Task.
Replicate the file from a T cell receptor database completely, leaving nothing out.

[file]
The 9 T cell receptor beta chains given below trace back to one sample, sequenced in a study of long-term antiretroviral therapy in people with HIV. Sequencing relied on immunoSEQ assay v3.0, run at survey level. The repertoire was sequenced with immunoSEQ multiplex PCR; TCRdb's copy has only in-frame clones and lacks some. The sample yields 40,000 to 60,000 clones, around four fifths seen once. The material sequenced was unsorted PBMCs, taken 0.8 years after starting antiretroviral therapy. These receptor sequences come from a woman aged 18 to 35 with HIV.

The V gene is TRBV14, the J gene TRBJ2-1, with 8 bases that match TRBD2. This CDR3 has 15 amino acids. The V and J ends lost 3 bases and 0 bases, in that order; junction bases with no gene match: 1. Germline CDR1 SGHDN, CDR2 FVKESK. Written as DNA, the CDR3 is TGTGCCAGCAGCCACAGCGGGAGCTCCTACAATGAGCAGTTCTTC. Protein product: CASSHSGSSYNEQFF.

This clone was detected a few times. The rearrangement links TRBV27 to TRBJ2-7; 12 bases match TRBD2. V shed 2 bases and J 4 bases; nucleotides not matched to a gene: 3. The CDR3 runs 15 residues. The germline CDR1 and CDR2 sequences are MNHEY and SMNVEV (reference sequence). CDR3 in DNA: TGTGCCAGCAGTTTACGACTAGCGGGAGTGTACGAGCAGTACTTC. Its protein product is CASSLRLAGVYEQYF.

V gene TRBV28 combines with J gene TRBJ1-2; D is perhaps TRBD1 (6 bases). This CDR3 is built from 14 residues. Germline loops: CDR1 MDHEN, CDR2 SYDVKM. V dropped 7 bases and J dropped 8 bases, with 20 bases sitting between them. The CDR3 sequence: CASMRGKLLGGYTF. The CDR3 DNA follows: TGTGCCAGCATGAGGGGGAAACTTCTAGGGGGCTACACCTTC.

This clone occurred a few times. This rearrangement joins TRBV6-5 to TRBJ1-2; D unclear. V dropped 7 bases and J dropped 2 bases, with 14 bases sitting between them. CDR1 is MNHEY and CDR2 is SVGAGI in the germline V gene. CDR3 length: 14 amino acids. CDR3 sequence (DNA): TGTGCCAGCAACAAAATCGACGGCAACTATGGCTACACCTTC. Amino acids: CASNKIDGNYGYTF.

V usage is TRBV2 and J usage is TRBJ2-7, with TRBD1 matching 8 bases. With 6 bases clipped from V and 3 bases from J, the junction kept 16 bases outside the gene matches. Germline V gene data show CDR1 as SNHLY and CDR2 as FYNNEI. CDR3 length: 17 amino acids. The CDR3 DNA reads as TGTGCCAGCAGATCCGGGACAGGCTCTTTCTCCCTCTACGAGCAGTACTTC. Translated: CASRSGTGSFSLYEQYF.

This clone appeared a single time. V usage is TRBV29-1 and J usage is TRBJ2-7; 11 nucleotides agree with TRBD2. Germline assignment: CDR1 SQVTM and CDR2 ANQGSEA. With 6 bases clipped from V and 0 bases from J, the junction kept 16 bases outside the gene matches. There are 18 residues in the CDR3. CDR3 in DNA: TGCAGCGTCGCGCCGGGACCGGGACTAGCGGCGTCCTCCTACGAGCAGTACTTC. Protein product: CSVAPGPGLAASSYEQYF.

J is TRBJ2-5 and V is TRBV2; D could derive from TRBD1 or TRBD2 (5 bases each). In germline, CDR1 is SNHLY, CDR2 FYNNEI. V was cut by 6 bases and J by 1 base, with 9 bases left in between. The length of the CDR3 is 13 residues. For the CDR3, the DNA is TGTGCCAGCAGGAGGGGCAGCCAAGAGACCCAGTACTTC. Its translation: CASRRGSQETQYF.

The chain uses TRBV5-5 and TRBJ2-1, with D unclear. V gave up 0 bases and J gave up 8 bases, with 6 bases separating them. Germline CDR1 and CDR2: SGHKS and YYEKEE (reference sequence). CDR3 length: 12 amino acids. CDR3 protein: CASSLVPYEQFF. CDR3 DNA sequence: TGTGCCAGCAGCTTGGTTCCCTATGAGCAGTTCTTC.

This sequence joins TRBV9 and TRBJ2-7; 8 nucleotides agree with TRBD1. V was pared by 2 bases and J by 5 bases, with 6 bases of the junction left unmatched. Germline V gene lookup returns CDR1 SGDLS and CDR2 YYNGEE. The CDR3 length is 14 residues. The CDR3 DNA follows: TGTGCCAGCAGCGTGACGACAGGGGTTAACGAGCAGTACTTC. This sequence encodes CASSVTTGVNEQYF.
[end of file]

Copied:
The 9 T cell receptor beta chains given below trace back to one sample, sequenced in a study of long-term antiretroviral therapy in people with HIV. Sequencing relied on immunoSEQ assay v3.0, run at survey level. The repertoire was sequenced with immunoSEQ multiplex PCR; TCRdb's copy has only in-frame clones and lacks some. The sample yields 40,000 to 60,000 clones, around four fifths seen once. The material sequenced was unsorted PBMCs, taken 0.8 years after starting antiretroviral therapy. These receptor sequences come from a woman aged 18 to 35 with HIV.

The V gene is TRBV14, the J gene TRBJ2-1, with 8 bases that match TRBD2. This CDR3 has 15 amino acids. The V and J ends lost 3 bases and 0 bases, in that order; junction bases with no gene match: 1. Germline CDR1 SGHDN, CDR2 FVKESK. Written as DNA, the CDR3 is TGTGCCAGCAGCCACAGCGGGAGCTCCTACAATGAGCAGTTCTTC. Protein product: CASSHSGSSYNEQFF.

This clone was detected a few times. The rearrangement links TRBV27 to TRBJ2-7; 12 bases match TRBD2. V shed 2 bases and J 4 bases; nucleotides not matched to a gene: 3. The CDR3 runs 15 residues. The germline CDR1 and CDR2 sequences are MNHEY and SMNVEV (reference sequence). CDR3 in DNA: TGTGCCAGCAGTTTACGACTAGCGGGAGTGTACGAGCAGTACTTC. Its protein product is CASSLRLAGVYEQYF.

V gene TRBV28 combines with J gene TRBJ1-2; D is perhaps TRBD1 (6 bases). This CDR3 is built from 14 residues. Germline loops: CDR1 MDHEN, CDR2 SYDVKM. V dropped 7 bases and J dropped 8 bases, with 20 bases sitting between them. The CDR3 sequence: CASMRGKLLGGYTF. The CDR3 DNA follows: TGTGCCAGCATGAGGGGGAAACTTCTAGGGGGCTACACCTTC.

This clone occurred a few times. This rearrangement joins TRBV6-5 to TRBJ1-2; D unclear. V dropped 7 bases and J dropped 2 bases, with 14 bases sitting between them. CDR1 is MNHEY and CDR2 is SVGAGI in the germline V gene. CDR3 length: 14 amino acids. CDR3 sequence (DNA): TGTGCCAGCAACAAAATCGACGGCAACTATGGCTACACCTTC. Amino acids: CASNKIDGNYGYTF.

V usage is TRBV2 and J usage is TRBJ2-7, with TRBD1 matching 8 bases. With 6 bases clipped from V and 3 bases from J, the junction kept 16 bases outside the gene matches. Germline V gene data show CDR1 as SNHLY and CDR2 as FYNNEI. CDR3 length: 17 amino acids. The CDR3 DNA reads as TGTGCCAGCAGATCCGGGACAGGCTCTTTCTCCCTCTACGAGCAGTACTTC. Translated: CASRSGTGSFSLYEQYF.

This clone appeared a single time. V usage is TRBV29-1 and J usage is TRBJ2-7; 11 nucleotides agree with TRBD2. Germline assignment: CDR1 SQVTM and CDR2 ANQGSEA. With 6 bases clipped from V and 0 bases from J, the junction kept 16 bases outside the gene matches. There are 18 residues in the CDR3. CDR3 in DNA: TGCAGCGTCGCGCCGGGACCGGGACTAGCGGCGTCCTCCTACGAGCAGTACTTC. Protein product: CSVAPGPGLAASSYEQYF.

J is TRBJ2-5 and V is TRBV2; D could derive from TRBD1 or TRBD2 (5 bases each). In germline, CDR1 is SNHLY, CDR2 FYNNEI. V was cut by 6 bases and J by 1 base, with 9 bases left in between. The length of the CDR3 is 13 residues. For the CDR3, the DNA is TGTGCCAGCAGGAGGGGCAGCCAAGAGACCCAGTACTTC. Its translation: CASRRGSQETQYF.

The chain uses TRBV5-5 and TRBJ2-1, with D unclear. V gave up 0 bases and J gave up 8 bases, with 6 bases separating them. Germline CDR1 and CDR2: SGHKS and YYEKEE (reference sequence). CDR3 length: 12 amino acids. CDR3 protein: CASSLVPYEQFF. CDR3 DNA sequence: TGTGCCAGCAGCTTGGTTCCCTATGAGCAGTTCTTC.

This sequence joins TRBV9 and TRBJ2-7; 8 nucleotides agree with TRBD1. V was pared by 2 bases and J by 5 bases, with 6 bases of the junction left unmatched. Germline V gene lookup returns CDR1 SGDLS and CDR2 YYNGEE. The CDR3 length is 14 residues. The CDR3 DNA follows: TGTGCCAGCAGCGTGACGACAGGGGTTAACGAGCAGTACTTC. This sequence encodes CASSVTTGVNEQYF.